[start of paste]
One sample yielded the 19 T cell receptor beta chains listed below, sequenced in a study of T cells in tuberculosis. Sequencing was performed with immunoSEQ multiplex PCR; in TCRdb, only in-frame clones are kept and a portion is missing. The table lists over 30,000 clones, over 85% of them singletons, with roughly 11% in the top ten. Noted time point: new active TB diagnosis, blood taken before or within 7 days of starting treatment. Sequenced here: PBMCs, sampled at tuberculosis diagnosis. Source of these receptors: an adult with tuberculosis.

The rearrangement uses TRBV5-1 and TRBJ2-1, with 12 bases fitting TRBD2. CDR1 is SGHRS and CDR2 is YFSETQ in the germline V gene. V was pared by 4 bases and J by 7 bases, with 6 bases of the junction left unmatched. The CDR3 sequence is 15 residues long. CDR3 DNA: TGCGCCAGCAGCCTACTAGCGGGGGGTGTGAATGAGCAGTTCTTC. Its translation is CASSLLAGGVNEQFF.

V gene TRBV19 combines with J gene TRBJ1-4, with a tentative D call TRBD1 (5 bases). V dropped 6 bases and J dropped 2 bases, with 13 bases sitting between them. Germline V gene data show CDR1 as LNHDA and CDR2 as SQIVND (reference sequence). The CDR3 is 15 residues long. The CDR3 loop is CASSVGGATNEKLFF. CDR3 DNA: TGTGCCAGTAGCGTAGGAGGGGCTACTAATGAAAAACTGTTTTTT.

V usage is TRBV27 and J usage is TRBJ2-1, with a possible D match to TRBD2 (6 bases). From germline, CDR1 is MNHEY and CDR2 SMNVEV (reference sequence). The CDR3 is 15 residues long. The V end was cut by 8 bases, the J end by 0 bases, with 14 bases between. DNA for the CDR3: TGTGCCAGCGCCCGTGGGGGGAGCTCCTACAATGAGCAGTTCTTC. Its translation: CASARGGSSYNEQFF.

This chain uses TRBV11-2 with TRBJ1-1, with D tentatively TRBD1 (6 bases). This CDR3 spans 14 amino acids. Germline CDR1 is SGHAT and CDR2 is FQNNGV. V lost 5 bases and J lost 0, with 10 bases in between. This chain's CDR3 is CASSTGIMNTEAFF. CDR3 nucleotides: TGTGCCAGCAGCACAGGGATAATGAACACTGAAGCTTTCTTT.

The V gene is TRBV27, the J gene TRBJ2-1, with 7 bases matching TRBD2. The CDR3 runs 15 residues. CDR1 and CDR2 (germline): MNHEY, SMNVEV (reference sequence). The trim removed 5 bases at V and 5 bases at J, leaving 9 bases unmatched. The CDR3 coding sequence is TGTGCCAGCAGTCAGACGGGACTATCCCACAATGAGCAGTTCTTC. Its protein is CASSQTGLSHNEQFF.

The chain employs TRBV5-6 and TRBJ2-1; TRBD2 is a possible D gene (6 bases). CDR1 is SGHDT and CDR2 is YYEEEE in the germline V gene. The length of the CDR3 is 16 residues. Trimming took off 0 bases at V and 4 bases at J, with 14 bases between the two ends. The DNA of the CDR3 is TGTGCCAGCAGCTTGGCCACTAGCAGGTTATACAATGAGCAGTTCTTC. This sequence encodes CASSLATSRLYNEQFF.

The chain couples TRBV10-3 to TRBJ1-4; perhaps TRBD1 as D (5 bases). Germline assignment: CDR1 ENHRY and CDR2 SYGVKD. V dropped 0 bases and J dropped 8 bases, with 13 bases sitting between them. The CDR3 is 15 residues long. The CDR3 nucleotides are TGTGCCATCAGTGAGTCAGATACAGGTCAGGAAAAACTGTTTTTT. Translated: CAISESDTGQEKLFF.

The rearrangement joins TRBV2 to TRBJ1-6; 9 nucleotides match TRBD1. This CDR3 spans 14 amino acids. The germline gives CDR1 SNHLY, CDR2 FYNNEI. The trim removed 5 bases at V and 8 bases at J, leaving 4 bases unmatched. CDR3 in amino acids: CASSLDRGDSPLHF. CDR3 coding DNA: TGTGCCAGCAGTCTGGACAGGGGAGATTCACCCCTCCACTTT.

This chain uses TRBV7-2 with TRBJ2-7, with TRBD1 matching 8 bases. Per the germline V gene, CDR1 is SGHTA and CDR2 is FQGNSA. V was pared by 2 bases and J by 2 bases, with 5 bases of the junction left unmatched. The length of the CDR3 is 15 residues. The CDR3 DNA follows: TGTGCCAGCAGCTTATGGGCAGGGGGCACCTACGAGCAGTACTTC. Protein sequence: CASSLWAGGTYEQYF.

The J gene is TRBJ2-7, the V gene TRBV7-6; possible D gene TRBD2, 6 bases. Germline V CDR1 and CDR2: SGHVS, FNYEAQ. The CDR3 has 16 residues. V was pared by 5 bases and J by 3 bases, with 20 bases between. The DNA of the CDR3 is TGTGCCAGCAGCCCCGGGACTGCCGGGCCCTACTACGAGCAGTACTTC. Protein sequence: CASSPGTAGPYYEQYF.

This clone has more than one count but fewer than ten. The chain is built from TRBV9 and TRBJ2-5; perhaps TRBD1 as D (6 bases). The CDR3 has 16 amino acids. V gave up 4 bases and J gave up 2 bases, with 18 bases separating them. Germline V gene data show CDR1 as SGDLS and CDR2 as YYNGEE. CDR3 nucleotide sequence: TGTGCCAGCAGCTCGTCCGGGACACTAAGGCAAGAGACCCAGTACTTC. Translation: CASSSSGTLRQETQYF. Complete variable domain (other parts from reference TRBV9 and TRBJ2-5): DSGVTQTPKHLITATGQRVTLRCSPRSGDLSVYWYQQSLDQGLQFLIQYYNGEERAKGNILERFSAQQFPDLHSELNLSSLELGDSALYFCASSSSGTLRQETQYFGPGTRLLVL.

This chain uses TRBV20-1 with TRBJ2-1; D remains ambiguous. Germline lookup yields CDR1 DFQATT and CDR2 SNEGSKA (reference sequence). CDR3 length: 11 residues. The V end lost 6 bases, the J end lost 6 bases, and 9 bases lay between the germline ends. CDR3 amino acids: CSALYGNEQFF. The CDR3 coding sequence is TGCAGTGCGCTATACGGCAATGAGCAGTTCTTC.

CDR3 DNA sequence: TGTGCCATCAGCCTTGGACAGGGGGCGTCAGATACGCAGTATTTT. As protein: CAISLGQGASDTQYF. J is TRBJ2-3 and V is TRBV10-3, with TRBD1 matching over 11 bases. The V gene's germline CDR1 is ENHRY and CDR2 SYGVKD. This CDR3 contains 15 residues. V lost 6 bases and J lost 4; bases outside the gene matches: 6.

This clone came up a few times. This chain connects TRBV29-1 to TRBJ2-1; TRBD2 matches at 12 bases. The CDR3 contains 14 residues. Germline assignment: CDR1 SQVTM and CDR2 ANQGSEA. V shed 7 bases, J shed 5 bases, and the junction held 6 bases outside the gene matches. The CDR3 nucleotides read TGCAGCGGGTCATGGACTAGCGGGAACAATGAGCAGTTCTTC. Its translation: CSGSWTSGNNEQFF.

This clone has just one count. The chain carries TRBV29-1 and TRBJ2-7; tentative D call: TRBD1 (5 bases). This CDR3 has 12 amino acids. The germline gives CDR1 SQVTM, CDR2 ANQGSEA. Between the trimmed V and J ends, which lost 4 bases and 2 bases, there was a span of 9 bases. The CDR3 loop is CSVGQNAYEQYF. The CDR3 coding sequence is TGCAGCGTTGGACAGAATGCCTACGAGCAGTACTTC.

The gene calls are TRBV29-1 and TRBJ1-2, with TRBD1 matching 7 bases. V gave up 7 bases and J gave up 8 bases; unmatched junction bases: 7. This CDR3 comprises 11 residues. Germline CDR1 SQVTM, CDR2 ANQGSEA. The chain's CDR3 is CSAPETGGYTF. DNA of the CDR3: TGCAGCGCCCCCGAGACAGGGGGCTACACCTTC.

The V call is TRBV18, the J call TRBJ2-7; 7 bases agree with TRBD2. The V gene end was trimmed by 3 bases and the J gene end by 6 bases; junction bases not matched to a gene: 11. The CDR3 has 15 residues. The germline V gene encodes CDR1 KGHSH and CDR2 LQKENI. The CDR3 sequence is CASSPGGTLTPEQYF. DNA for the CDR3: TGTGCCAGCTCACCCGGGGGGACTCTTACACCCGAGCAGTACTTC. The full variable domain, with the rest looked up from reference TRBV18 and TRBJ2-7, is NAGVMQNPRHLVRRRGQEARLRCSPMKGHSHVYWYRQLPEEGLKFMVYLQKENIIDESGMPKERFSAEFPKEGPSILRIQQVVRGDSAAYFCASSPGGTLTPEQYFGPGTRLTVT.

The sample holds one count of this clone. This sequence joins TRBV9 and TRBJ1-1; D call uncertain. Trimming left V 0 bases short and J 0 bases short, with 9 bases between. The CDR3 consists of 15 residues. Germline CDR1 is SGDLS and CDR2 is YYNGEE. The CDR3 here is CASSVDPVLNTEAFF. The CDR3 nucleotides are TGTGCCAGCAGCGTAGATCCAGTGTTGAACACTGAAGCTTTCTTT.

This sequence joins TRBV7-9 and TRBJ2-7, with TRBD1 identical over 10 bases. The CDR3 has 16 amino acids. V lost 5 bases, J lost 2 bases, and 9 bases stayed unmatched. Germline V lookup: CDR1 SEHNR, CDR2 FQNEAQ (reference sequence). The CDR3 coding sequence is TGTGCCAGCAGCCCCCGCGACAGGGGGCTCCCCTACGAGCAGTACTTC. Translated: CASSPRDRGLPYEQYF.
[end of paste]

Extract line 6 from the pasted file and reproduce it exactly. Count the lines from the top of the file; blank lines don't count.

The V gene is TRBV27, the J gene TRBJ2-1, with 7 bases matching TRBD2. The CDR3 runs 15 residues. CDR1 and CDR2 (germline): MNHEY, SMNVEV (reference sequence). The trim removed 5 bases at V and 5 bases at J, leaving 9 bases unmatched. The CDR3 coding sequence is TGTGCCAGCAGTCAGACGGGACTATCCCACAATGAGCAGTTCTTC. Its protein is CASSQTGLSHNEQFF.